The Federal Insecticide, Fungicide, and Rodenticide Act was signed into law in 1988
As the statute governing the registration, distribution, sale, and use of pesticides in the country, the Federal Insecticide, Fungicide, and Rodenticide Act (FIFRA) defines pesticides as any substance or mixture of substances intended for preventing, repelling, mitigating, or destroying any pest, or intended for use as a plant regulator, desiccant, or defoliant, or any nitrogen stabilizer. Under this act, Federal Facilities are required to:
- sell or distribute pesticides only as established in FIFRA
- adequately follow pesticide labeling instructions
- use pesticides under an experimental use permit consistent with the provisions of the permit
- make sure that applicators are properly trained and, wherever necessary, certified to use restricted-use pesticides
- properly manage pesticide storage facilities
- dispose of pesticide residues and waste according to the required procedures
- maintain records of applications of restricted-use pesticides, except when applied by a certified applicator
- at facilities where pesticides are manufactured, sold, or distributed, allow entry, copying of records or sampling authorized by FIFRA
The enforcement of FIFRA focuses mostly on the sale, distribution, and use of pesticides. Before a pesticide is sold or distributed, it must be registered with the U.S. Environmental Protection Agency (EPA). Furthermore, before the agency may register a pesticide under FIFRA, the applicant must show that using the pesticide according to the specifications “will not generally cause unreasonable adverse effects on the environment.” FIFRA defines this term to mean the following:
- any unreasonable risk to humans or the environment, considering the economic, social, and environmental costs and benefits of the use of any pesticide
- any human dietary risk from residues that stems from the use of a pesticide on any food inconsistent with the standard under section 408 of the Federal Food, Drug, and Cosmetic Act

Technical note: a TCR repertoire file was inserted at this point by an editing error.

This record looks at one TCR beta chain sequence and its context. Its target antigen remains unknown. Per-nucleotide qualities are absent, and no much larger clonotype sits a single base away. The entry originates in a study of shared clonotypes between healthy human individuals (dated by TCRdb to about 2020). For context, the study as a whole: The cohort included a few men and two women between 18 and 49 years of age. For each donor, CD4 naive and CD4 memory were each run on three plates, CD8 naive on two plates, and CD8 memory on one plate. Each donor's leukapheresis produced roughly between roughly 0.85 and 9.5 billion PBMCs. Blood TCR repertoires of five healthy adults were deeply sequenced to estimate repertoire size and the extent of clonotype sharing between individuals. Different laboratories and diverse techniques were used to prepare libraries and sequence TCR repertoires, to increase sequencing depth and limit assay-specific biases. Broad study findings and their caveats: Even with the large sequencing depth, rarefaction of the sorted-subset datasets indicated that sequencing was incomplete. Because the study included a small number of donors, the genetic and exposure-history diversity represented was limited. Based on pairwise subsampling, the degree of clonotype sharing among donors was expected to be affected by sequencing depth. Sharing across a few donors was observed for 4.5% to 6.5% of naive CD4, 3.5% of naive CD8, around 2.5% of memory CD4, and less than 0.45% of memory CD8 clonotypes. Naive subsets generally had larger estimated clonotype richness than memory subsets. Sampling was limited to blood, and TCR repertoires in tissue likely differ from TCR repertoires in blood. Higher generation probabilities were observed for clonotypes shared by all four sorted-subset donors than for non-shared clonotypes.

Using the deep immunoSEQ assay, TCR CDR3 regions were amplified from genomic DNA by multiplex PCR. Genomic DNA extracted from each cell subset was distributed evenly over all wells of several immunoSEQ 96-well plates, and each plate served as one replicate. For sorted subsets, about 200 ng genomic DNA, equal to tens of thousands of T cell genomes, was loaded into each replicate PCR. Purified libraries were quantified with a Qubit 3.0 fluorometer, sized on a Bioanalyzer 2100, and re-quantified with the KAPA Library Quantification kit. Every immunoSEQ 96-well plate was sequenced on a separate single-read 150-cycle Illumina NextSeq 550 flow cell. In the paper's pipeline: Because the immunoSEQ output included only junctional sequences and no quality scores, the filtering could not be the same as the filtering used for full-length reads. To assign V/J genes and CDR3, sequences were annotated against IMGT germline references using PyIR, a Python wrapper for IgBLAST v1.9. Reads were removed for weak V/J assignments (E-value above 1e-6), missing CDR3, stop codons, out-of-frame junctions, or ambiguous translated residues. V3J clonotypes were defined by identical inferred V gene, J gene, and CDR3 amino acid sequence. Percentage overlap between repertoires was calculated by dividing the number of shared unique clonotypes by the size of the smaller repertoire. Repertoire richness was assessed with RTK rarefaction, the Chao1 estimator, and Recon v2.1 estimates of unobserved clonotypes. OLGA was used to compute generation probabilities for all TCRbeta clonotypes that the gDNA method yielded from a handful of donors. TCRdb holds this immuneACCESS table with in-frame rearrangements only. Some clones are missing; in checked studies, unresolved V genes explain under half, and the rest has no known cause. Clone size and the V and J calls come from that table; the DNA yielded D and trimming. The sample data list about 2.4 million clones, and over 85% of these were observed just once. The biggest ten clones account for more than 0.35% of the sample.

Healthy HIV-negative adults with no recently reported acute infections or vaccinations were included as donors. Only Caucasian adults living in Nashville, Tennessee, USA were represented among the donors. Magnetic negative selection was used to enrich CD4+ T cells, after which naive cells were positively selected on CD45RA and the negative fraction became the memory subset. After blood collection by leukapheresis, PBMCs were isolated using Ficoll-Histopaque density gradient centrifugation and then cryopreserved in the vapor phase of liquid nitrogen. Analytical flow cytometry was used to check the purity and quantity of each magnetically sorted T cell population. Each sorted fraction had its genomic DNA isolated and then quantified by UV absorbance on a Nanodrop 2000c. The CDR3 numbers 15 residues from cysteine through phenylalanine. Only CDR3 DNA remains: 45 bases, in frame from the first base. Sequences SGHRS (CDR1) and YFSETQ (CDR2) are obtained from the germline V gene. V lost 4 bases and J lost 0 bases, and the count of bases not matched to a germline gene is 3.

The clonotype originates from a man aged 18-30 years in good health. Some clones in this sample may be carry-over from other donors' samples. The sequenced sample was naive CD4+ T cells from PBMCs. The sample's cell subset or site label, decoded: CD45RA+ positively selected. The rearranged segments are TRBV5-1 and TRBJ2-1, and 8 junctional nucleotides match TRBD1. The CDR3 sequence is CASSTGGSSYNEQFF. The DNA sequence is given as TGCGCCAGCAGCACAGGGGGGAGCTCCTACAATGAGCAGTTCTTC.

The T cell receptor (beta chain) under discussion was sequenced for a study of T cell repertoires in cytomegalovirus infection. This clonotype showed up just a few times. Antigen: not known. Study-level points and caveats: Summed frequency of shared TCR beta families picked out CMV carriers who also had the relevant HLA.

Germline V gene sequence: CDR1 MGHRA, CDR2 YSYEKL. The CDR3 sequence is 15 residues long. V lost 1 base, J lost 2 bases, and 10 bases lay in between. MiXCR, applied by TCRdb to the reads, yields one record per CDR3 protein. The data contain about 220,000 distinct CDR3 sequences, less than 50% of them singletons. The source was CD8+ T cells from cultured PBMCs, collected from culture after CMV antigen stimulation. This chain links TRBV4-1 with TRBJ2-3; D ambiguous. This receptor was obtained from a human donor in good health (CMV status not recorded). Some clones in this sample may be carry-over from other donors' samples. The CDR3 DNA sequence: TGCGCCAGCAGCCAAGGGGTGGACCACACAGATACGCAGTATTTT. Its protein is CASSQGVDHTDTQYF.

On August 2, 2021, the EPA released the interim decision for paraquat, finalizing new safety measures to reduce toxic exposure. Paraquat is a restricted-use product and can only be sprayed on crops by certified pesticide applicators. The agency has taken steps to ensure the herbicide is used in a manner that will not cause unreasonable adverse effects on human health or the environment and is consistent with the label directions. More specifically, the EPA determined that the following mitigation measures are necessary to address the paraquat exposure risks while allowing the use of the herbicide:
- limiting aerial applications and requiring residential buffers
- forbidding pressurized handgun and backpack sprayer applications
- requiring enclosed cabs or respirators for groundboom applications
- increasing the Restricted Entry Interval for several crops
After reviewing the medical literature, the EPA claimed it did not find evidence to support the association between paraquat exposure and Parkinson’s disease. However, there are numerous studies that have found a significant connection between the two. If you worked with paraquat or were exposed to it by living near a farm where the herbicide was applied and now struggle with Parkinson’s disease, you should contact our attorneys, who specialize in toxic exposure. You might be eligible to file a claim and obtain financial compensation from the liable paraquat manufacturers.
Our resourceful attorneys can help you file a paraquat exposure claim
For over 30 years, we have been dedicating our efforts to assisting toxic exposure victims. If you were exposed to paraquat and have a diagnosis of Parkinson’s disease, we strongly encourage you to contact our skilled attorneys, as they specialize in toxic exposure. To initiate the legal process, you only have to send in evidence of your paraquat exposure and your medical records stating your diagnosis. After a careful review, we will determine whether you are eligible to file a paraquat exposure claim.
If we deem you eligible, our attorneys will promptly begin working on your claim. People who are too ill to participate in the legal process can have a family member help them navigate it. Moreover, our compassionate legal team will strive to make the process as easy as possible for you by taking care of the most complex aspects of it on your behalf. This way, your involvement will be minimal, and you will be able to continue focusing on your health and treatment. It is important to know that we work on a contingency fee basis.